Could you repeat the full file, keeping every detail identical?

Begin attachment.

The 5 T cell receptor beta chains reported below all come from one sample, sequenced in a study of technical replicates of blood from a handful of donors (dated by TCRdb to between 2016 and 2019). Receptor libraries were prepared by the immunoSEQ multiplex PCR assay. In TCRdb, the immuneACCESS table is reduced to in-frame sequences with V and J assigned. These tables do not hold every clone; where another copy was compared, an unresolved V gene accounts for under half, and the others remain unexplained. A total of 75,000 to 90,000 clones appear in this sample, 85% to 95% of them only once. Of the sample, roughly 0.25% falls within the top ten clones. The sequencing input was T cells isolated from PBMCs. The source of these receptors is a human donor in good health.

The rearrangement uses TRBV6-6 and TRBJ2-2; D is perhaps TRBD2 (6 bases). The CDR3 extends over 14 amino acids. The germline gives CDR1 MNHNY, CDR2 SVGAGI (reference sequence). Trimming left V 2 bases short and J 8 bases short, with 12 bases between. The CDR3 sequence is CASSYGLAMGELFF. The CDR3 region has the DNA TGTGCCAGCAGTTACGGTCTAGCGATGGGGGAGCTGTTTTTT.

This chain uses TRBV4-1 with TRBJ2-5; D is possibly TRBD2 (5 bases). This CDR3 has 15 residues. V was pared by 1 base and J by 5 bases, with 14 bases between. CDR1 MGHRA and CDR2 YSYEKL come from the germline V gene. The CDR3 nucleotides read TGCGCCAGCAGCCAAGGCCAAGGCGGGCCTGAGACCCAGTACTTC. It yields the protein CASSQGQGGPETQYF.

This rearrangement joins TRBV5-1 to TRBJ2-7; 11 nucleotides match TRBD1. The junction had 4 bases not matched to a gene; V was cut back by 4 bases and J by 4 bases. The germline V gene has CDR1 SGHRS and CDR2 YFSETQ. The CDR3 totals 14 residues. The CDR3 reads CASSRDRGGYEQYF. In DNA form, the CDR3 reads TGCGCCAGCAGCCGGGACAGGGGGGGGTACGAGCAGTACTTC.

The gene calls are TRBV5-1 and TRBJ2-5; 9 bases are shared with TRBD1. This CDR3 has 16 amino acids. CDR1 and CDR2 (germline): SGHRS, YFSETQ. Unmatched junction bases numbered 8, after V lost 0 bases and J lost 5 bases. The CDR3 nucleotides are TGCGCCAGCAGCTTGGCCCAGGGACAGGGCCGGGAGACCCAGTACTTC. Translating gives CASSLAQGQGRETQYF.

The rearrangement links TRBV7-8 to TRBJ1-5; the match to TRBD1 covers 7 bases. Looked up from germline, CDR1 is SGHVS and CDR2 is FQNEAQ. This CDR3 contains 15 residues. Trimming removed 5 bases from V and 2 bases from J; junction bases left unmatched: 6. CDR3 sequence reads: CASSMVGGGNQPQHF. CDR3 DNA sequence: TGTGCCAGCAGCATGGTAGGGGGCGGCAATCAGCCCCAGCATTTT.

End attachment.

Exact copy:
The 5 T cell receptor beta chains reported below all come from one sample, sequenced in a study of technical replicates of blood from a handful of donors (dated by TCRdb to between 2016 and 2019). Receptor libraries were prepared by the immunoSEQ multiplex PCR assay. In TCRdb, the immuneACCESS table is reduced to in-frame sequences with V and J assigned. These tables do not hold every clone; where another copy was compared, an unresolved V gene accounts for under half, and the others remain unexplained. A total of 75,000 to 90,000 clones appear in this sample, 85% to 95% of them only once. Of the sample, roughly 0.25% falls within the top ten clones. The sequencing input was T cells isolated from PBMCs. The source of these receptors is a human donor in good health.

The rearrangement uses TRBV6-6 and TRBJ2-2; D is perhaps TRBD2 (6 bases). The CDR3 extends over 14 amino acids. The germline gives CDR1 MNHNY, CDR2 SVGAGI (reference sequence). Trimming left V 2 bases short and J 8 bases short, with 12 bases between. The CDR3 sequence is CASSYGLAMGELFF. The CDR3 region has the DNA TGTGCCAGCAGTTACGGTCTAGCGATGGGGGAGCTGTTTTTT.

This chain uses TRBV4-1 with TRBJ2-5; D is possibly TRBD2 (5 bases). This CDR3 has 15 residues. V was pared by 1 base and J by 5 bases, with 14 bases between. CDR1 MGHRA and CDR2 YSYEKL come from the germline V gene. The CDR3 nucleotides read TGCGCCAGCAGCCAAGGCCAAGGCGGGCCTGAGACCCAGTACTTC. It yields the protein CASSQGQGGPETQYF.

This rearrangement joins TRBV5-1 to TRBJ2-7; 11 nucleotides match TRBD1. The junction had 4 bases not matched to a gene; V was cut back by 4 bases and J by 4 bases. The germline V gene has CDR1 SGHRS and CDR2 YFSETQ. The CDR3 totals 14 residues. The CDR3 reads CASSRDRGGYEQYF. In DNA form, the CDR3 reads TGCGCCAGCAGCCGGGACAGGGGGGGGTACGAGCAGTACTTC.

The gene calls are TRBV5-1 and TRBJ2-5; 9 bases are shared with TRBD1. This CDR3 has 16 amino acids. CDR1 and CDR2 (germline): SGHRS, YFSETQ. Unmatched junction bases numbered 8, after V lost 0 bases and J lost 5 bases. The CDR3 nucleotides are TGCGCCAGCAGCTTGGCCCAGGGACAGGGCCGGGAGACCCAGTACTTC. Translating gives CASSLAQGQGRETQYF.

The rearrangement links TRBV7-8 to TRBJ1-5; the match to TRBD1 covers 7 bases. Looked up from germline, CDR1 is SGHVS and CDR2 is FQNEAQ. This CDR3 contains 15 residues. Trimming removed 5 bases from V and 2 bases from J; junction bases left unmatched: 6. CDR3 sequence reads: CASSMVGGGNQPQHF. CDR3 DNA sequence: TGTGCCAGCAGCATGGTAGGGGGCGGCAATCAGCCCCAGCATTTT.